For years we made jokes about the day I would write about him. In the early years, I would say, “Tell me more about the girl in San Francisco. The silly one who lived across the hall in Pine Street.” And he would laugh and say, “She lived across the hall in Pine Street and was silly.” “Tell more than that. How much did you like her, and—?” He would yawn: “Finish your drink and go to sleep.” But days later, maybe even that night, if I was on the find-out kick, and I was, most of the years, I would say, “O.K., be stubborn about the girls. So tell me about your grandmother and what you looked like as a baby.” “I was a very fat baby. My grandmother went to the movies every afternoon. She was very fond of a movie star called Wallace Reid and I’ve told you all this before.” I would say I wanted to get everything straight for the days after his death when I would write his biography and he would say that I was not to bother writing his biography because it would turn out to be the history of Lillian Hellman with an occasional reference to a friend called Hammett.
The day of his death came almost five years ago, on January 10th, 1961. I will never write that biography because I cannot write about my closest, my most beloved friend. And maybe, too, because all of those questions through all of the thirty-one on and off years, and the sometime answers, got muddled, and life changed for both of us and the questions and answers became one in the end, flowing together from the days when I was young to the days when I was middle-aged. And so this will be no attempt at a biography of Samuel Dashiell Hammett, born in St. Mary’s County, Maryland on May 27, 1894. Nor will it be a critical appraisal of his stories. There was a day when I thought all of them very good. But all of them are not good, though most of them, I think, are very good. It is only right to say immediately that, by publishing them at all,* I have done what Hammett did not want to do: he turned down all offers to republish the stories, although I never knew the reason and never asked. I did know from what he said about his unfinished novel, Tulip, that he meant to start a new literary life and may be didn’t want the old work to get in the way. But sometimes I think he was just too ill to care, too worn out to listen to plans or read contracts. The fact of breathing, just breathing, took up all the days and nights.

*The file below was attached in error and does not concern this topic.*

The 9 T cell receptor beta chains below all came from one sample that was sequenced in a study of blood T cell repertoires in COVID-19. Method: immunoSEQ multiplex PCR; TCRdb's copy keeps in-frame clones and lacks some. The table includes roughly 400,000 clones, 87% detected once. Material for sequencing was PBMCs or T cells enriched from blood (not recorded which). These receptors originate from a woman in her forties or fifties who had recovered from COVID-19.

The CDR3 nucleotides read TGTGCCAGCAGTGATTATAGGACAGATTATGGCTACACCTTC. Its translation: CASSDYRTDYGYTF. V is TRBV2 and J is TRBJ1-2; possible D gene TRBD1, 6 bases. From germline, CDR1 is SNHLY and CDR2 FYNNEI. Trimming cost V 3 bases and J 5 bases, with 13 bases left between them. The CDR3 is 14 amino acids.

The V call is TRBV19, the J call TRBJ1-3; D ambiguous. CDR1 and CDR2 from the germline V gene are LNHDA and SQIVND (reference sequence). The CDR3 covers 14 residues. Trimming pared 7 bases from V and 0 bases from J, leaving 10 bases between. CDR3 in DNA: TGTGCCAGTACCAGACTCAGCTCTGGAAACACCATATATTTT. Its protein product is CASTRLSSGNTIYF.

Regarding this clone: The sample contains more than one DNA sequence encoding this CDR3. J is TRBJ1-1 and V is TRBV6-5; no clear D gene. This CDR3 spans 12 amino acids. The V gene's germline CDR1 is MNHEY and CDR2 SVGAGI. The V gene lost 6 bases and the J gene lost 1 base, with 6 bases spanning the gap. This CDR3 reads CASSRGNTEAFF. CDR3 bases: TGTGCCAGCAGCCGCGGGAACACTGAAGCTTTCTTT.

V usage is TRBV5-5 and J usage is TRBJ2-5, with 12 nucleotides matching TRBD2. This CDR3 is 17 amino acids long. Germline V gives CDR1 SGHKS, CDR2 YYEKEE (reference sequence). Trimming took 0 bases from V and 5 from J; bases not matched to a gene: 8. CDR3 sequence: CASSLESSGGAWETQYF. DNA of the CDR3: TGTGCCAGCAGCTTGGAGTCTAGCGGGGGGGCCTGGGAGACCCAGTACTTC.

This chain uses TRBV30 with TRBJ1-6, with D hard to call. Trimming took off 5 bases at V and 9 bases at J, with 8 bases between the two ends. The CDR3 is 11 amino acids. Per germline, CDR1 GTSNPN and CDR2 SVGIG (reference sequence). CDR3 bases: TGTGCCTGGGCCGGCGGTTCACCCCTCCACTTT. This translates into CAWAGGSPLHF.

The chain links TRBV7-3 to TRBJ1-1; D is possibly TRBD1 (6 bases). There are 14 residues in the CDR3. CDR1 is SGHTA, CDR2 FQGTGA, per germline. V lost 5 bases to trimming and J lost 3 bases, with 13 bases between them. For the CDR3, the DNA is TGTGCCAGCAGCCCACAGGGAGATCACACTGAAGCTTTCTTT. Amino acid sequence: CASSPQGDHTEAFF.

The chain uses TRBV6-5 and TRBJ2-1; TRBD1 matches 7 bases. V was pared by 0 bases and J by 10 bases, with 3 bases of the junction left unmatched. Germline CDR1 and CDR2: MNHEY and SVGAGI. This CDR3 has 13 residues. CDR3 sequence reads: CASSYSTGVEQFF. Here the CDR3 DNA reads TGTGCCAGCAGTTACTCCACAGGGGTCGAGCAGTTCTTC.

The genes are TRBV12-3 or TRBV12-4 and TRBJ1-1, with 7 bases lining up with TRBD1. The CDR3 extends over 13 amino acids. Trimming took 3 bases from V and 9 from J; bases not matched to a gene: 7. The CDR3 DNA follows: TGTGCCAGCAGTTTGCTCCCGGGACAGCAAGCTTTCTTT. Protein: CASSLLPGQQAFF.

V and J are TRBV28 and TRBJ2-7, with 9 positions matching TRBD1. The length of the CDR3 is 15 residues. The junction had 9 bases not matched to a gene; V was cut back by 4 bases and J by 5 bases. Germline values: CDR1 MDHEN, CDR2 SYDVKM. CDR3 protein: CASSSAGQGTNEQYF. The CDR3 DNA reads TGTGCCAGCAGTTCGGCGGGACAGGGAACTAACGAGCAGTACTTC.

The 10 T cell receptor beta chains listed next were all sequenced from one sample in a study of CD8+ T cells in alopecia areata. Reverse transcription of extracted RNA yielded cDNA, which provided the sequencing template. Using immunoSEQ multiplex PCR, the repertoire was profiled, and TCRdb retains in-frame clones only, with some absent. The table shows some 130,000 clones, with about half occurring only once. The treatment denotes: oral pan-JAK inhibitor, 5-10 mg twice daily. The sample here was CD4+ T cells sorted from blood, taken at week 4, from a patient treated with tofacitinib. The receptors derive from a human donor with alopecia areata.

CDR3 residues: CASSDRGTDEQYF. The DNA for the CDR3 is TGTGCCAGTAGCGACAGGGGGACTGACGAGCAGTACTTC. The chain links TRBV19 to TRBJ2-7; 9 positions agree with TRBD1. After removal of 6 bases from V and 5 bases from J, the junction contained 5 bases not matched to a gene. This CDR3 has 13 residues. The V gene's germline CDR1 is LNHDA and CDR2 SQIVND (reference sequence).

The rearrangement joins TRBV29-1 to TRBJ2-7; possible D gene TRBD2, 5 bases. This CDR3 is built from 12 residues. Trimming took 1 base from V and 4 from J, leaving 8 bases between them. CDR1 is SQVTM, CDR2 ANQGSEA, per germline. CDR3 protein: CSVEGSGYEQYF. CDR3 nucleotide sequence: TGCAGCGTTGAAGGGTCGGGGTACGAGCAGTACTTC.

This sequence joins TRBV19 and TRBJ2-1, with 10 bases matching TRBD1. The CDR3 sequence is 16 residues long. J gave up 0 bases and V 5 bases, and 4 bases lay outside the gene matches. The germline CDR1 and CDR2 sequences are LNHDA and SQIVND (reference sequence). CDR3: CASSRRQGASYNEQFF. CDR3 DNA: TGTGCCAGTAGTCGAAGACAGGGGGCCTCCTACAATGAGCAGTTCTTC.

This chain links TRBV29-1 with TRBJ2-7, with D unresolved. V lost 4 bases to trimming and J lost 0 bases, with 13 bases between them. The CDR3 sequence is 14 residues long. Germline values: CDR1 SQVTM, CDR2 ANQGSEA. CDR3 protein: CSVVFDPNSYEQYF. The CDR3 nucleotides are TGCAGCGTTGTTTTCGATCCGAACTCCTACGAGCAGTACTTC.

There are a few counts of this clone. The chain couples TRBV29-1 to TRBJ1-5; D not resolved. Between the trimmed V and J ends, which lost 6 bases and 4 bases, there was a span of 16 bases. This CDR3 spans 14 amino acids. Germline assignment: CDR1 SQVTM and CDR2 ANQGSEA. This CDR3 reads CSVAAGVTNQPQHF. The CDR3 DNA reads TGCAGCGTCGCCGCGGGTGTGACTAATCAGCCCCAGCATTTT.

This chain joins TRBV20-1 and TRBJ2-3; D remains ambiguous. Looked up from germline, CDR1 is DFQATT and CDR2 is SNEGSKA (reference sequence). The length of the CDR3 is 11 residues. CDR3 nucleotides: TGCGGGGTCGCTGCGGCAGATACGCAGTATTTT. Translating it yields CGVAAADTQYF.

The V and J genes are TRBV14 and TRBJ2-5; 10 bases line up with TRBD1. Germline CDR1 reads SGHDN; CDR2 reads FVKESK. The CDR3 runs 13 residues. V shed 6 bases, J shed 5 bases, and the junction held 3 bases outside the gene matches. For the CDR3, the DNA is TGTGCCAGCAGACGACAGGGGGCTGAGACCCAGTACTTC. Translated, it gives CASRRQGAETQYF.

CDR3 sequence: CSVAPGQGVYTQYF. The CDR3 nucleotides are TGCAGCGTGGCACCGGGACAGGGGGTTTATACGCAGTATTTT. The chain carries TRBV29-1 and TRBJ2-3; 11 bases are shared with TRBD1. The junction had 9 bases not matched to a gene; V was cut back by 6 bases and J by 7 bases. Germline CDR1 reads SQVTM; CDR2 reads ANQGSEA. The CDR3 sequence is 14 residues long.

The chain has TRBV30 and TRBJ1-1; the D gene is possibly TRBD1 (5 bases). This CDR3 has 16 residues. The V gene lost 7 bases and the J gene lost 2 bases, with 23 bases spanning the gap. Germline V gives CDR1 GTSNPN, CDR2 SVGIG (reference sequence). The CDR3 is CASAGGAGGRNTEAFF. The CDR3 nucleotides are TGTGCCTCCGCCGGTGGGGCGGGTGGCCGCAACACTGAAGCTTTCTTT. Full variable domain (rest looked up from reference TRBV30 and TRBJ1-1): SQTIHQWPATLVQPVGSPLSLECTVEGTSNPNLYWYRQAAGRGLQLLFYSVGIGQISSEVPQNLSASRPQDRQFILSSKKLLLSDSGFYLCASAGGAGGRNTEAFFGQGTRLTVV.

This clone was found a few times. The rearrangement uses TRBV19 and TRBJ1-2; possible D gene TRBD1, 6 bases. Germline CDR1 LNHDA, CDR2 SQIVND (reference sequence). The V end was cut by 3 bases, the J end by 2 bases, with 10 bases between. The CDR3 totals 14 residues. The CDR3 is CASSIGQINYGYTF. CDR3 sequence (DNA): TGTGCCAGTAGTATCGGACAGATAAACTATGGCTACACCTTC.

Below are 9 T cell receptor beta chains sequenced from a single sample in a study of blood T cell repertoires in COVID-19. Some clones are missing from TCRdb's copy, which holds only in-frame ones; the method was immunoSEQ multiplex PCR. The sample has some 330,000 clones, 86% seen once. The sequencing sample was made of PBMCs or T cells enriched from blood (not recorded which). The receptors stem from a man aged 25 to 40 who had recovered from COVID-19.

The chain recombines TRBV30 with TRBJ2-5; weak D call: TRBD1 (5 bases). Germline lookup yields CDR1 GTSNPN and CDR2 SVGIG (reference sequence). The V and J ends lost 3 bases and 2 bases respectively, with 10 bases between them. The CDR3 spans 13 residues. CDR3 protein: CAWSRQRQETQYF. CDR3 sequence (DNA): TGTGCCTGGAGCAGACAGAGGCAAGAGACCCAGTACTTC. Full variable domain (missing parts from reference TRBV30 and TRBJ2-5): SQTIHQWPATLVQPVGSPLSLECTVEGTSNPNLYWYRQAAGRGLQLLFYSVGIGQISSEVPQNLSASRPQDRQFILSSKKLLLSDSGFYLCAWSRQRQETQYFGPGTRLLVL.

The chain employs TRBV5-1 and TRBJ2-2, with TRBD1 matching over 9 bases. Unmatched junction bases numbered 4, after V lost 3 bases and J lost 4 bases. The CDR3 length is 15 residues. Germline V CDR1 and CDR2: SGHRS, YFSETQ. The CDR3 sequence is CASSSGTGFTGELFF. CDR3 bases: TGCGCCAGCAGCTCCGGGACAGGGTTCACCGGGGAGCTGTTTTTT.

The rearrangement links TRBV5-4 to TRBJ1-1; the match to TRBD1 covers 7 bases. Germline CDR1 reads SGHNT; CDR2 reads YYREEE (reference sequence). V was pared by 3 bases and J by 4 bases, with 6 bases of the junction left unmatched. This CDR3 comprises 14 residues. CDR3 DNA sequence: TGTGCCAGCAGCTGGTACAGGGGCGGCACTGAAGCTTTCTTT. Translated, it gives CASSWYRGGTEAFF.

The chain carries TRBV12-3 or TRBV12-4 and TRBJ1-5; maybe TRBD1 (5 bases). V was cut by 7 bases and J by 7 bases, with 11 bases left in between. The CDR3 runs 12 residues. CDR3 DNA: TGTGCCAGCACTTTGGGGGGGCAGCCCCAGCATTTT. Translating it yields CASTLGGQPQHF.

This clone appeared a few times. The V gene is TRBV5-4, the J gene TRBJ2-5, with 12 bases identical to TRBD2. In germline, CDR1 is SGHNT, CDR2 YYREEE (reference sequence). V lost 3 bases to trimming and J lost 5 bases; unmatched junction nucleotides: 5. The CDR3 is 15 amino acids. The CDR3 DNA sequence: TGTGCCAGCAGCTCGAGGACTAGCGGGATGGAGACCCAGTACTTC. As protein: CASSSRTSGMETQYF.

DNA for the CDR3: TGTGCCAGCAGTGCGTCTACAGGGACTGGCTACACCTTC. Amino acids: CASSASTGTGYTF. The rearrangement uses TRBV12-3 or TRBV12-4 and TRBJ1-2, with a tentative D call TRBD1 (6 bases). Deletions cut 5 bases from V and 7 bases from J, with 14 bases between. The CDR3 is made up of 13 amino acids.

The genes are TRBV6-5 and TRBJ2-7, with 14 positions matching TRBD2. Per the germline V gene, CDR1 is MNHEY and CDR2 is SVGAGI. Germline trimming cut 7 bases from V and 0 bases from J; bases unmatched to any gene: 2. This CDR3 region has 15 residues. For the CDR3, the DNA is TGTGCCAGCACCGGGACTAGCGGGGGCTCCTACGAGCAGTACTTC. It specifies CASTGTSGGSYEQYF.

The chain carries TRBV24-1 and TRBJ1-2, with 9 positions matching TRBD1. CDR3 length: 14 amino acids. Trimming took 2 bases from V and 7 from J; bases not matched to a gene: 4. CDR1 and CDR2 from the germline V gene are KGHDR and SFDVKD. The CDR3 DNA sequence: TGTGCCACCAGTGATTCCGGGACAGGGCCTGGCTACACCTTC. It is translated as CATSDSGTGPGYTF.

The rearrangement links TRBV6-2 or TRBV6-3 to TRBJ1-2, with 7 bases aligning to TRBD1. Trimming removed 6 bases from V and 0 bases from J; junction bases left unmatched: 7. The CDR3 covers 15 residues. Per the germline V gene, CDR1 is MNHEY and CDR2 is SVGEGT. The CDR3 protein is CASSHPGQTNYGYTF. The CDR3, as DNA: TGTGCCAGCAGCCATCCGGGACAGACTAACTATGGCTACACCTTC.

In the First World War, in camp, influenza led to tuberculosis and Hammett was to spend years after in army hospitals. He came out of the Second World War with emphysema, but…
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